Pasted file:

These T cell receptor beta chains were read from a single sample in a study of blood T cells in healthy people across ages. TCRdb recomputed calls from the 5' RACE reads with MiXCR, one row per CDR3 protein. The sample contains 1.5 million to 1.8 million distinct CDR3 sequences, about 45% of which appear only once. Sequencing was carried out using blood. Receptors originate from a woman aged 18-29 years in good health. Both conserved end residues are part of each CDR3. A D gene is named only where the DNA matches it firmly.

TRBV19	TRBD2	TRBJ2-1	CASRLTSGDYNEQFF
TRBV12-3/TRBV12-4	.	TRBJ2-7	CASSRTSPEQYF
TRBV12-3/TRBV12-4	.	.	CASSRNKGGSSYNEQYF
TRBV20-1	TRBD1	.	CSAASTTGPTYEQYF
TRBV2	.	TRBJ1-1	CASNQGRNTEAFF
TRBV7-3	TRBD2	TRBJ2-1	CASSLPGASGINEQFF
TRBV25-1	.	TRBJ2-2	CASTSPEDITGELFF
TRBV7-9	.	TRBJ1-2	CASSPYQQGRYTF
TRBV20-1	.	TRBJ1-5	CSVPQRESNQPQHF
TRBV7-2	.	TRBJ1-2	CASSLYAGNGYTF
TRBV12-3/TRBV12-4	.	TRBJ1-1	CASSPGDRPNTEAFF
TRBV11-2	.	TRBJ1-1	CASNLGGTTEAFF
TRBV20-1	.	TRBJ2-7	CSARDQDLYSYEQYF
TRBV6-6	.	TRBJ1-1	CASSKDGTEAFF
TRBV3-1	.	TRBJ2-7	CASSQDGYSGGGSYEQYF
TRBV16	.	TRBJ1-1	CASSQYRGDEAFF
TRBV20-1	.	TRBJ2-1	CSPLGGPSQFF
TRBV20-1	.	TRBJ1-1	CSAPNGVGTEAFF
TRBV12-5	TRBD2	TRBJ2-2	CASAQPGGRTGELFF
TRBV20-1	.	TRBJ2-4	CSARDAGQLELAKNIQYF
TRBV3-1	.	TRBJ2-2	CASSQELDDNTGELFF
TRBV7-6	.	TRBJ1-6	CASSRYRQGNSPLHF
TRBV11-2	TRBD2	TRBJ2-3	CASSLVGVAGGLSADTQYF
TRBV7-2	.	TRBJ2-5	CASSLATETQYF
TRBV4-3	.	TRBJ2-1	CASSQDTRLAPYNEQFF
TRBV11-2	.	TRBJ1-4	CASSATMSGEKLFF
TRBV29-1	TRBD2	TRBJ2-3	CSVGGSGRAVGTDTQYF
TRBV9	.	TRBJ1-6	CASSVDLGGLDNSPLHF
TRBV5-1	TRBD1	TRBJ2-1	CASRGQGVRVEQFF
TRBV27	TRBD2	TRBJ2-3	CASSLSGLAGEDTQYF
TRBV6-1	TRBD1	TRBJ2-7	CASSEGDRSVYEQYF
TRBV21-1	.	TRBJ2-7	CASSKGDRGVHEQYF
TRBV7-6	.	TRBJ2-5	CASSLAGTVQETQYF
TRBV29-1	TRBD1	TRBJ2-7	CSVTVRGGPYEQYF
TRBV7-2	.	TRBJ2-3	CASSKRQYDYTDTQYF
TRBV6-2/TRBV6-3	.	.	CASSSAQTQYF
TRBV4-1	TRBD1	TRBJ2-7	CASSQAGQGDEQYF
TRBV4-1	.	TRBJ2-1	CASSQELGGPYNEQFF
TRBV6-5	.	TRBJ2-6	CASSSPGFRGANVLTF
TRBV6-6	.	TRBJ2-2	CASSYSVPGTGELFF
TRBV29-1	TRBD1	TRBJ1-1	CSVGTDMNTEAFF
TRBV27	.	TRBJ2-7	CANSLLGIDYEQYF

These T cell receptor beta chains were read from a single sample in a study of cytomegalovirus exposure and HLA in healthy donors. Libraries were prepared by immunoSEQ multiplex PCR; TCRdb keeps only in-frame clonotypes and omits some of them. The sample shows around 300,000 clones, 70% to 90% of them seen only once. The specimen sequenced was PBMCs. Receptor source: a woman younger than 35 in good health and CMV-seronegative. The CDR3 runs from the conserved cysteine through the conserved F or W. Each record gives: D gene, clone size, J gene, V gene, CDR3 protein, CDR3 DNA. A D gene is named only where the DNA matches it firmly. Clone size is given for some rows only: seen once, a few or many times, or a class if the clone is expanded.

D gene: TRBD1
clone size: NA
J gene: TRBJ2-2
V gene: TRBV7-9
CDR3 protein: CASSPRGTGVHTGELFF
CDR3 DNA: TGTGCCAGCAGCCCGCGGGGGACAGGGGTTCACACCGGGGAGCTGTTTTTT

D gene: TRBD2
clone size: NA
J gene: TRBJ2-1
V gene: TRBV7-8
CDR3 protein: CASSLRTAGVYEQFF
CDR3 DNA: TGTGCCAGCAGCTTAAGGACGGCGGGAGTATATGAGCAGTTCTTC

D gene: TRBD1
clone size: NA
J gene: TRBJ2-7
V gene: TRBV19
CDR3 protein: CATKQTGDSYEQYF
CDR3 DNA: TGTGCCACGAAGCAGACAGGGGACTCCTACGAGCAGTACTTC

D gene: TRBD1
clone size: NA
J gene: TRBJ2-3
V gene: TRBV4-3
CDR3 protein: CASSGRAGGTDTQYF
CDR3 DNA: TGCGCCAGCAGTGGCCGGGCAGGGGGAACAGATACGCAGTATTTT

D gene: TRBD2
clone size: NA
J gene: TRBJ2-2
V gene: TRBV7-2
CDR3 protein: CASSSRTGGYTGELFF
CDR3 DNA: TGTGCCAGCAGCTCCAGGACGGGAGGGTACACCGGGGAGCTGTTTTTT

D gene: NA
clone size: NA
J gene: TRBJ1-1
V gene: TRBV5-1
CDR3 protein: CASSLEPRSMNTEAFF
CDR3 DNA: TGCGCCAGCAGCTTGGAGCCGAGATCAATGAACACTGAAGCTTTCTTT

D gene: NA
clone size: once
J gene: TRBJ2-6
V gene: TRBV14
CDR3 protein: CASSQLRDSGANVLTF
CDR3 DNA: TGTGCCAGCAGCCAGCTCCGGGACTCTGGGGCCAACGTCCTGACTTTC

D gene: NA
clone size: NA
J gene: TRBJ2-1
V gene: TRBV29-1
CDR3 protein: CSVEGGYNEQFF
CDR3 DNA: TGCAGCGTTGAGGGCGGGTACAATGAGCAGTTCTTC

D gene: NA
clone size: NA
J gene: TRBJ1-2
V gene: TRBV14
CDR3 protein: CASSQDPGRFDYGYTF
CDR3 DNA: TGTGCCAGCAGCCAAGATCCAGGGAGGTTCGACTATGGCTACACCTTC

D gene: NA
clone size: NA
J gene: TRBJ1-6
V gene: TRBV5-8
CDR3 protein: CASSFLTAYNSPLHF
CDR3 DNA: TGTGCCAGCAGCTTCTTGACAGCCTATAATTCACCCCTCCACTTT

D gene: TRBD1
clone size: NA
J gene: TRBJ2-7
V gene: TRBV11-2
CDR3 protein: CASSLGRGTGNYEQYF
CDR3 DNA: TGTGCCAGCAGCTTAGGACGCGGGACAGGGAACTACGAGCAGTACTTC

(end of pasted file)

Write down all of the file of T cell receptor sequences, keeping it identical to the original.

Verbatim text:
These T cell receptor beta chains were read from a single sample in a study of blood T cells in healthy people across ages. TCRdb recomputed calls from the 5' RACE reads with MiXCR, one row per CDR3 protein. The sample contains 1.5 million to 1.8 million distinct CDR3 sequences, about 45% of which appear only once. Sequencing was carried out using blood. Receptors originate from a woman aged 18-29 years in good health. Both conserved end residues are part of each CDR3. A D gene is named only where the DNA matches it firmly.

TRBV19	TRBD2	TRBJ2-1	CASRLTSGDYNEQFF
TRBV12-3/TRBV12-4	.	TRBJ2-7	CASSRTSPEQYF
TRBV12-3/TRBV12-4	.	.	CASSRNKGGSSYNEQYF
TRBV20-1	TRBD1	.	CSAASTTGPTYEQYF
TRBV2	.	TRBJ1-1	CASNQGRNTEAFF
TRBV7-3	TRBD2	TRBJ2-1	CASSLPGASGINEQFF
TRBV25-1	.	TRBJ2-2	CASTSPEDITGELFF
TRBV7-9	.	TRBJ1-2	CASSPYQQGRYTF
TRBV20-1	.	TRBJ1-5	CSVPQRESNQPQHF
TRBV7-2	.	TRBJ1-2	CASSLYAGNGYTF
TRBV12-3/TRBV12-4	.	TRBJ1-1	CASSPGDRPNTEAFF
TRBV11-2	.	TRBJ1-1	CASNLGGTTEAFF
TRBV20-1	.	TRBJ2-7	CSARDQDLYSYEQYF
TRBV6-6	.	TRBJ1-1	CASSKDGTEAFF
TRBV3-1	.	TRBJ2-7	CASSQDGYSGGGSYEQYF
TRBV16	.	TRBJ1-1	CASSQYRGDEAFF
TRBV20-1	.	TRBJ2-1	CSPLGGPSQFF
TRBV20-1	.	TRBJ1-1	CSAPNGVGTEAFF
TRBV12-5	TRBD2	TRBJ2-2	CASAQPGGRTGELFF
TRBV20-1	.	TRBJ2-4	CSARDAGQLELAKNIQYF
TRBV3-1	.	TRBJ2-2	CASSQELDDNTGELFF
TRBV7-6	.	TRBJ1-6	CASSRYRQGNSPLHF
TRBV11-2	TRBD2	TRBJ2-3	CASSLVGVAGGLSADTQYF
TRBV7-2	.	TRBJ2-5	CASSLATETQYF
TRBV4-3	.	TRBJ2-1	CASSQDTRLAPYNEQFF
TRBV11-2	.	TRBJ1-4	CASSATMSGEKLFF
TRBV29-1	TRBD2	TRBJ2-3	CSVGGSGRAVGTDTQYF
TRBV9	.	TRBJ1-6	CASSVDLGGLDNSPLHF
TRBV5-1	TRBD1	TRBJ2-1	CASRGQGVRVEQFF
TRBV27	TRBD2	TRBJ2-3	CASSLSGLAGEDTQYF
TRBV6-1	TRBD1	TRBJ2-7	CASSEGDRSVYEQYF
TRBV21-1	.	TRBJ2-7	CASSKGDRGVHEQYF
TRBV7-6	.	TRBJ2-5	CASSLAGTVQETQYF
TRBV29-1	TRBD1	TRBJ2-7	CSVTVRGGPYEQYF
TRBV7-2	.	TRBJ2-3	CASSKRQYDYTDTQYF
TRBV6-2/TRBV6-3	.	.	CASSSAQTQYF
TRBV4-1	TRBD1	TRBJ2-7	CASSQAGQGDEQYF
TRBV4-1	.	TRBJ2-1	CASSQELGGPYNEQFF
TRBV6-5	.	TRBJ2-6	CASSSPGFRGANVLTF
TRBV6-6	.	TRBJ2-2	CASSYSVPGTGELFF
TRBV29-1	TRBD1	TRBJ1-1	CSVGTDMNTEAFF
TRBV27	.	TRBJ2-7	CANSLLGIDYEQYF

These T cell receptor beta chains were read from a single sample in a study of cytomegalovirus exposure and HLA in healthy donors. Libraries were prepared by immunoSEQ multiplex PCR; TCRdb keeps only in-frame clonotypes and omits some of them. The sample shows around 300,000 clones, 70% to 90% of them seen only once. The specimen sequenced was PBMCs. Receptor source: a woman younger than 35 in good health and CMV-seronegative. The CDR3 runs from the conserved cysteine through the conserved F or W. Each record gives: D gene, clone size, J gene, V gene, CDR3 protein, CDR3 DNA. A D gene is named only where the DNA matches it firmly. Clone size is given for some rows only: seen once, a few or many times, or a class if the clone is expanded.

D gene: TRBD1
clone size: NA
J gene: TRBJ2-2
V gene: TRBV7-9
CDR3 protein: CASSPRGTGVHTGELFF
CDR3 DNA: TGTGCCAGCAGCCCGCGGGGGACAGGGGTTCACACCGGGGAGCTGTTTTTT

D gene: TRBD2
clone size: NA
J gene: TRBJ2-1
V gene: TRBV7-8
CDR3 protein: CASSLRTAGVYEQFF
CDR3 DNA: TGTGCCAGCAGCTTAAGGACGGCGGGAGTATATGAGCAGTTCTTC

D gene: TRBD1
clone size: NA
J gene: TRBJ2-7
V gene: TRBV19
CDR3 protein: CATKQTGDSYEQYF
CDR3 DNA: TGTGCCACGAAGCAGACAGGGGACTCCTACGAGCAGTACTTC

D gene: TRBD1
clone size: NA
J gene: TRBJ2-3
V gene: TRBV4-3
CDR3 protein: CASSGRAGGTDTQYF
CDR3 DNA: TGCGCCAGCAGTGGCCGGGCAGGGGGAACAGATACGCAGTATTTT

D gene: TRBD2
clone size: NA
J gene: TRBJ2-2
V gene: TRBV7-2
CDR3 protein: CASSSRTGGYTGELFF
CDR3 DNA: TGTGCCAGCAGCTCCAGGACGGGAGGGTACACCGGGGAGCTGTTTTTT

D gene: NA
clone size: NA
J gene: TRBJ1-1
V gene: TRBV5-1
CDR3 protein: CASSLEPRSMNTEAFF
CDR3 DNA: TGCGCCAGCAGCTTGGAGCCGAGATCAATGAACACTGAAGCTTTCTTT

D gene: NA
clone size: once
J gene: TRBJ2-6
V gene: TRBV14
CDR3 protein: CASSQLRDSGANVLTF
CDR3 DNA: TGTGCCAGCAGCCAGCTCCGGGACTCTGGGGCCAACGTCCTGACTTTC

D gene: NA
clone size: NA
J gene: TRBJ2-1
V gene: TRBV29-1
CDR3 protein: CSVEGGYNEQFF
CDR3 DNA: TGCAGCGTTGAGGGCGGGTACAATGAGCAGTTCTTC

D gene: NA
clone size: NA
J gene: TRBJ1-2
V gene: TRBV14
CDR3 protein: CASSQDPGRFDYGYTF
CDR3 DNA: TGTGCCAGCAGCCAAGATCCAGGGAGGTTCGACTATGGCTACACCTTC

D gene: NA
clone size: NA
J gene: TRBJ1-6
V gene: TRBV5-8
CDR3 protein: CASSFLTAYNSPLHF
CDR3 DNA: TGTGCCAGCAGCTTCTTGACAGCCTATAATTCACCCCTCCACTTT

D gene: TRBD1
clone size: NA
J gene: TRBJ2-7
V gene: TRBV11-2
CDR3 protein: CASSLGRGTGNYEQYF
CDR3 DNA: TGTGCCAGCAGCTTAGGACGCGGGACAGGGAACTACGAGCAGTACTTC